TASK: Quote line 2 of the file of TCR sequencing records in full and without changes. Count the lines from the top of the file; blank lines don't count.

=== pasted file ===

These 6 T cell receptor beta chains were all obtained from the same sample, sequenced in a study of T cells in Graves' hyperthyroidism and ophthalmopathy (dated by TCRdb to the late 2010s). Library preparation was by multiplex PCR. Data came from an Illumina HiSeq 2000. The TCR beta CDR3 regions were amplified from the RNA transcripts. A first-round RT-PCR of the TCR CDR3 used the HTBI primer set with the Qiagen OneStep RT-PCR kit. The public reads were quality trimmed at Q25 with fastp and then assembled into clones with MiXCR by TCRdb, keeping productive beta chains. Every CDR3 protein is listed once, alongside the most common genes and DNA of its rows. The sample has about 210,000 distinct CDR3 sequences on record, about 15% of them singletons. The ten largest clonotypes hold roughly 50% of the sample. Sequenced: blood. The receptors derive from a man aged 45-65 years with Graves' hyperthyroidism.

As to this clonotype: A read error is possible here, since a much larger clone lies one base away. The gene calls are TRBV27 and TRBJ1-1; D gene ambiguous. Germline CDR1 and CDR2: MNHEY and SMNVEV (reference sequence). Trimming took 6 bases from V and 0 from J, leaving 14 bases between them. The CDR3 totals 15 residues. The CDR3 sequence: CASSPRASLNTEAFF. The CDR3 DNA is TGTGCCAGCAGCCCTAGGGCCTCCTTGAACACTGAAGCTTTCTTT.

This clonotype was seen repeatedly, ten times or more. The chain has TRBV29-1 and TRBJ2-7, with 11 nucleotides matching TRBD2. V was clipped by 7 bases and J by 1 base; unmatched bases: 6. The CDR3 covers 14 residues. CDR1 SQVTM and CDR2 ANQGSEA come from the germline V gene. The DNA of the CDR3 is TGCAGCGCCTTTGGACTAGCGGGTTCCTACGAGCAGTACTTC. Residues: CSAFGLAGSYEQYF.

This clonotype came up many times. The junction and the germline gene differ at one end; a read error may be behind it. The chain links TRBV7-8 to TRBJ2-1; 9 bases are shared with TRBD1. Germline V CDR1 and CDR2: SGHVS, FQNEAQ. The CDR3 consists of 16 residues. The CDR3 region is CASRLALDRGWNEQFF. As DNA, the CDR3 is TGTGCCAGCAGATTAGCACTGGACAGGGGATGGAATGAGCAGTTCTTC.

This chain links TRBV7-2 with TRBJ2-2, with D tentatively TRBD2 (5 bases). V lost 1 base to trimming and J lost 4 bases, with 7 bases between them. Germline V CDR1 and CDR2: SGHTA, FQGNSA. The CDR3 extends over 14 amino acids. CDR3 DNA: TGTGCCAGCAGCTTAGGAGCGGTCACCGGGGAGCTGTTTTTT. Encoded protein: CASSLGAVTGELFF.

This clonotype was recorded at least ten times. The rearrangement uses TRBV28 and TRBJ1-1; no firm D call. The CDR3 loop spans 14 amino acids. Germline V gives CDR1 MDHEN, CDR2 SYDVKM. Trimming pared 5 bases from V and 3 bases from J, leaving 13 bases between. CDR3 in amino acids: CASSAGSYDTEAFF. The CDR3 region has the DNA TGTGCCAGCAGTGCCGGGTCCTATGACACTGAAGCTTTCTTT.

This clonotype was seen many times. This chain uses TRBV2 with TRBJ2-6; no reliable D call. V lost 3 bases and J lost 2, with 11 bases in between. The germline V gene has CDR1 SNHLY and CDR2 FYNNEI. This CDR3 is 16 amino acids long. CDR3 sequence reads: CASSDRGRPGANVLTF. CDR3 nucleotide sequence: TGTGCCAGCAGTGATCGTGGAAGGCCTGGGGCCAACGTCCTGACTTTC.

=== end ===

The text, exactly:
As to this clonotype: A read error is possible here, since a much larger clone lies one base away. The gene calls are TRBV27 and TRBJ1-1; D gene ambiguous. Germline CDR1 and CDR2: MNHEY and SMNVEV (reference sequence). Trimming took 6 bases from V and 0 from J, leaving 14 bases between them. The CDR3 totals 15 residues. The CDR3 sequence: CASSPRASLNTEAFF. The CDR3 DNA is TGTGCCAGCAGCCCTAGGGCCTCCTTGAACACTGAAGCTTTCTTT.